RFR: 8167190: Remove confusing timestamps from the gc log

Erik Helin erik.helin at oracle.com
Fri Oct 7 13:11:25 UTC 2016

On 2016-10-07, kirk at kodewerk.com wrote:
> Hi Erik,
> IMHO, UL over-reached when it decided to decorate log entries with timing information. My first reaction to this is that I generally would never rely on the timings provided by an logging frame if they were important for a number of reasons of which I would include skidding. We actually make attempts to measure skidding though it can only be an estimate in the current JVM implementations as this is a good indicator of what should be tuned, the JVM, the application, or the operating environment (OS, etc.). Our current technique for making this estimate necessarily includes safepoint timings. Although the calculations are some what insensitive to noise, It would not take a lot of skidding to add enough of noise to these calculations to diminish the value of the calculations. In my experience, you are unlikely to see these effects in test environments as they are simply too clean to expose these types of problems. Also, I see the highly fragmented nature in which the GC log as a bigger issue than the call to gather the timing information. This is an issue I cited when the format was first being worked on. IMHO Azul has a better logging format and we offered an example of high performance journaling (logging) implementation (Peter Lawrey’s Chronicle) that would have supported all the JVM’s logging needs at very high volumes of writes working in low latency environments.
> As for the start of the GC there are two important events. The first is when the GC was called for and when the work actually starts. If the thread is scheduled out between the time of the “start” and the time that UL set the time stamp than this can have some impact on how particular problems are viewed. An an example, I just helped tune a clusters that each contained several hundred JVMs. Using this type of analysis helped me guide the client away from tuning the collectors in some cases to tuning the operating system. With the logs coming from UL I’m not sure I could have come to that conclusion quite so easily.

It is this part that confuses me. Looking at the code, in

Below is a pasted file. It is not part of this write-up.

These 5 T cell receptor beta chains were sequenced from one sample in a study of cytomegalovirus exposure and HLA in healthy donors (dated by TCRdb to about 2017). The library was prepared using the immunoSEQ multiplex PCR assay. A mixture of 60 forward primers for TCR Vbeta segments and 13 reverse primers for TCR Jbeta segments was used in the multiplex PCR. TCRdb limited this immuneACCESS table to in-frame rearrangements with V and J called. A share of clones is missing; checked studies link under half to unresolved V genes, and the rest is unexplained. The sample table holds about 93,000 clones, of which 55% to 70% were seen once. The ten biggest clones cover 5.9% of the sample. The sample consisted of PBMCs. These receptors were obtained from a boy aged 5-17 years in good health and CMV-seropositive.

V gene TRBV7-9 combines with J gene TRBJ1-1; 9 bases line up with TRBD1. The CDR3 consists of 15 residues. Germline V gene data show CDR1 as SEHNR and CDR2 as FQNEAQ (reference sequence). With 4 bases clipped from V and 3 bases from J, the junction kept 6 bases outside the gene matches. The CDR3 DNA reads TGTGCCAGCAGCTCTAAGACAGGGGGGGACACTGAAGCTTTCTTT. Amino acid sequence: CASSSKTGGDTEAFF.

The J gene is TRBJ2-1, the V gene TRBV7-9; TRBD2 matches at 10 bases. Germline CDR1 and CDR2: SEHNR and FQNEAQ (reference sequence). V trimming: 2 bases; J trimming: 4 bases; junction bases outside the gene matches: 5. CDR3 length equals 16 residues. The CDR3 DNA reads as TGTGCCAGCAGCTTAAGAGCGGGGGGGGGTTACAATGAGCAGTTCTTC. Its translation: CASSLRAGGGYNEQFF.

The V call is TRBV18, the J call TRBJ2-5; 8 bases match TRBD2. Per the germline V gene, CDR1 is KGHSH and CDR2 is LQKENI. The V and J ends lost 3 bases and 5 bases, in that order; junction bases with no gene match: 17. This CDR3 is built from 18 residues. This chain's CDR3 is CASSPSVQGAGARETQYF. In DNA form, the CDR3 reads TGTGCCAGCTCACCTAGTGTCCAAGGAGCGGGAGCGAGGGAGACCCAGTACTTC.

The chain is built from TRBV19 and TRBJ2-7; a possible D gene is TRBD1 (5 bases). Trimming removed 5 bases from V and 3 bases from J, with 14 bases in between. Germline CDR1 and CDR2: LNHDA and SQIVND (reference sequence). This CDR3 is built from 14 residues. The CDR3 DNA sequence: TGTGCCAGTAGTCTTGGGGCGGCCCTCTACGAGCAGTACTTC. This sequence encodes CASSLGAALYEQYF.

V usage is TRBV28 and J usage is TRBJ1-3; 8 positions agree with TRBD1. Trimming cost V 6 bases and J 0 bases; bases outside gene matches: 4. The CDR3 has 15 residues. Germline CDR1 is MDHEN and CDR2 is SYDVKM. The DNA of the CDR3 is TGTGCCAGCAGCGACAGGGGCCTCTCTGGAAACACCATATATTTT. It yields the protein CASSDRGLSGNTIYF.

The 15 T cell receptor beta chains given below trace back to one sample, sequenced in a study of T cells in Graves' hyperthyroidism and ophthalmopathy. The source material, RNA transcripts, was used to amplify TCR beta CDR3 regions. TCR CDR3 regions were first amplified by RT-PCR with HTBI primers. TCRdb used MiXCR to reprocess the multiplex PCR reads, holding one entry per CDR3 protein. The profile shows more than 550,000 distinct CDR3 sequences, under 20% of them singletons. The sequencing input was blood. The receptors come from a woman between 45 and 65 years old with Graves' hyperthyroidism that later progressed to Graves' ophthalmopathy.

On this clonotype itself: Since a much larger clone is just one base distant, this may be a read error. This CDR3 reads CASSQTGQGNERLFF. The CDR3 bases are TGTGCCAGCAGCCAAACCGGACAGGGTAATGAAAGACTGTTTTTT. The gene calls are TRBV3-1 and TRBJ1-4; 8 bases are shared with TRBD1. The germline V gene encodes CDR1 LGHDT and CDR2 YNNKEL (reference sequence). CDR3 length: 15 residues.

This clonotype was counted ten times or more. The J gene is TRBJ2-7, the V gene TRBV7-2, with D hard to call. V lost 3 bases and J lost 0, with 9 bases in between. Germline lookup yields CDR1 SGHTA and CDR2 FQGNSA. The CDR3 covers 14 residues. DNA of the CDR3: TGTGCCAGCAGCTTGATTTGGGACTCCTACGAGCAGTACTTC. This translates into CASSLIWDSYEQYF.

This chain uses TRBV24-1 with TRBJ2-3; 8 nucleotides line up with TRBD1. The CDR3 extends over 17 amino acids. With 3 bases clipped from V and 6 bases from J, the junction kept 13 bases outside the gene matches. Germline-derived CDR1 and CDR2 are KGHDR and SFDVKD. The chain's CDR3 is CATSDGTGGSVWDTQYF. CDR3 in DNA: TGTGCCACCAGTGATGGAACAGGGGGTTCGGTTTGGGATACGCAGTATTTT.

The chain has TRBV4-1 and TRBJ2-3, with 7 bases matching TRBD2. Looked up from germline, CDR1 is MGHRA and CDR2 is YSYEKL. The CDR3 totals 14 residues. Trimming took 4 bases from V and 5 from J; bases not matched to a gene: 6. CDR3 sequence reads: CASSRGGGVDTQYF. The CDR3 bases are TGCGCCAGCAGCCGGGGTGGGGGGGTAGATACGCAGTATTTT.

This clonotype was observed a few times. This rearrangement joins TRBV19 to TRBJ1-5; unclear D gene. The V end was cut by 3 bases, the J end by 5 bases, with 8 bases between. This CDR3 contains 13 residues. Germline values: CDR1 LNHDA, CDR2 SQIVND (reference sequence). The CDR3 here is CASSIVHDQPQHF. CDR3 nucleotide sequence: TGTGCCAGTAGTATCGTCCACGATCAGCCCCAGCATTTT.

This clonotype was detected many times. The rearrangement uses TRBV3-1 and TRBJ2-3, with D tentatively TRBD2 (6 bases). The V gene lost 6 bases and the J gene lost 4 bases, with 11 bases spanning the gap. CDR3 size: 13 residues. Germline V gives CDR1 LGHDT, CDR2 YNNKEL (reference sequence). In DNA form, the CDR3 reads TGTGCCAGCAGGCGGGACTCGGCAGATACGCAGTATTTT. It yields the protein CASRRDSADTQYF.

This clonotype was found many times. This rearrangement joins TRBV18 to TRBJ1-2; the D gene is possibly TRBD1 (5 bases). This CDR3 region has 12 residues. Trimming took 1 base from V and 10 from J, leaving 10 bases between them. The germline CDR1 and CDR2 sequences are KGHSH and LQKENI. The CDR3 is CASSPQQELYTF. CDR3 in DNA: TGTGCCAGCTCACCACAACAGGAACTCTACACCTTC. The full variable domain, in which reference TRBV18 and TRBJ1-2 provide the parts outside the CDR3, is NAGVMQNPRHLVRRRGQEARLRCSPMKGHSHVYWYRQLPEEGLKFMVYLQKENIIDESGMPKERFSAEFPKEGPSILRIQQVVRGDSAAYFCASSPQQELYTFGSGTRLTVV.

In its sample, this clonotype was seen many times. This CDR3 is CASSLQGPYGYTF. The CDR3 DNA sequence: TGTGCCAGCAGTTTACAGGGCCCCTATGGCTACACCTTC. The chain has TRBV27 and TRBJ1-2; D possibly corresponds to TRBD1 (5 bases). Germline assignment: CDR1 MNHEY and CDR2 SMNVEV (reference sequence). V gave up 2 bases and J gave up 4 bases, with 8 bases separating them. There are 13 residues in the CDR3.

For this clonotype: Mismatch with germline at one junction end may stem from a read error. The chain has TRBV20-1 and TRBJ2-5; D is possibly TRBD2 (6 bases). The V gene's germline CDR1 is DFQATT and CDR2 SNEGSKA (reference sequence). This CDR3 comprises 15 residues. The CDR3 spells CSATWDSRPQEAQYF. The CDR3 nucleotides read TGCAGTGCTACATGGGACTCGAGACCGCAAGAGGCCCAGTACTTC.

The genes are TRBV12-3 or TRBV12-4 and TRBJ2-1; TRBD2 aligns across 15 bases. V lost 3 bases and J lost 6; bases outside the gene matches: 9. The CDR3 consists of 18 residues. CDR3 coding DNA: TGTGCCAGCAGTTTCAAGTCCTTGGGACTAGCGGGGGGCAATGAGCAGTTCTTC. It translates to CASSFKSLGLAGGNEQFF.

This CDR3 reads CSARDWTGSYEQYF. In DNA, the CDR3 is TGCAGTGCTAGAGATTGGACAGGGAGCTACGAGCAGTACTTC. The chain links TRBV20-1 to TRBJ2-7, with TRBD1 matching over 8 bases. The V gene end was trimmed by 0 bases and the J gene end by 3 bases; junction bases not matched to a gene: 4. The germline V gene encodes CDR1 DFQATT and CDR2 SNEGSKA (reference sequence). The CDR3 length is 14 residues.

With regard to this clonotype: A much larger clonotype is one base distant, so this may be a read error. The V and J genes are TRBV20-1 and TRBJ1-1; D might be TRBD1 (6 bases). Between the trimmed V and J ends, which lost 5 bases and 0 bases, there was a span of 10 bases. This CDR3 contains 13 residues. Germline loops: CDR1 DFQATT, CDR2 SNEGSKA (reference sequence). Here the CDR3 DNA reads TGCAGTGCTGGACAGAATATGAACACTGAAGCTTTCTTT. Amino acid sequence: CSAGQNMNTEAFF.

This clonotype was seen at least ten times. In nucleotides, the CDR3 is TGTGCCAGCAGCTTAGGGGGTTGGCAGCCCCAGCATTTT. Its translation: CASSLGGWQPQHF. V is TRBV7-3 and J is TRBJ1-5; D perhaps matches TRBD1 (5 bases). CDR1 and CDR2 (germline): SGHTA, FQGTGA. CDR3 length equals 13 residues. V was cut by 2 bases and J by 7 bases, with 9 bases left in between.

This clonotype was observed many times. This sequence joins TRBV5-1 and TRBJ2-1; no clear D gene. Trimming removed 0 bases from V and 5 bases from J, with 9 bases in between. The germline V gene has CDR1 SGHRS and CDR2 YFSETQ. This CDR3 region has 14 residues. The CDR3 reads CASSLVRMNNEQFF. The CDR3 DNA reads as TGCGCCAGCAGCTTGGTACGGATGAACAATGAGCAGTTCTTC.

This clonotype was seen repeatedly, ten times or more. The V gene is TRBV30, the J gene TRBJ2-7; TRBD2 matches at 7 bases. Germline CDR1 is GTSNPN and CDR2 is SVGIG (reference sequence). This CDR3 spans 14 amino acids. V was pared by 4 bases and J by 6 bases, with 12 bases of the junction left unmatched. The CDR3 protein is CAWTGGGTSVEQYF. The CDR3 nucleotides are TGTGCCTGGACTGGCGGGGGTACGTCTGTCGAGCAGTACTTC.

GCTraceTimeImpl::GCTraceTimeImpl, you see:

  if (_enabled) {
    if (log_heap_usage) {
      _heap_usage_before = Universe::heap()->used();

and the code for log_start is:

inline void GCTraceTimeImpl::log_start(jlong start_counter) {
  if (_out_start.is_enabled()) {
    LogStream out(_out_start);

    out.print("%s", _title);
    if (_gc_cause != GCCause::_no_gc) {
      out.print(" (%s)", GCCause::to_string(_gc_cause));
    out.print_cr(" (%.3fs)", TimeHelper::counter_to_seconds(start_counter));

So, UL will take the timestamp as part of the call to print_cr on this

    out.print_cr(" (%.3fs)", TimeHelper::counter_to_seconds(start_counter));

There aren't gonna be a whole lot of instructions between the call
time_stamp(_start_ticks) in the GCTraceTimeImpl constructor and the call
to out.print_cr() in log_start() (called by the very same
GCTraceTimeImpl). I understand that the two timestamps,
if they are different, will highlight a skid/skew here. However, if one
is concerned about these kinds of skids/skews, then why this particular
time window? There are numerous windows of equal number of instructions
that we could have timers around to try to detect if a thread has been
stalled for some reason. I don't understand why this particular window
is that interesting? Trying to detect any kind of skew/skid with these
two timestamps requires that it happens _exactly_ during one of the
instructions between these two timestamps, and that doesn't seem very
likely (since the number of instructions should be fairly small).

A much better approach seems to take the largest such window, for
example using the safepoint logging. Using the safepoint and the gc log
tags will increase the window to the time the threads initiated the
safepoint until the GC starts, which is the largest possible window for
detecting if a thread got stalled.

Or am I missing something here?


> As for scheduling, anyway you slice it, there is always a risk that you’re going to get scheduled out. I know that you should minimize this by avoid unnecessary calls to functions that might need to travel off chip to retrieve data but then this one of the reasons why I feel UL over-reached.
> As for confusion, in my experience in teaching people how to read GC logs as part of my performance tuning workshop, I find that the confusion is very short lived. What is confusing in this case is that there are two time stamps, one provided by UL and another included in the log line. Understanding why is an opportunity to further expose how “dirty" most production environments really are.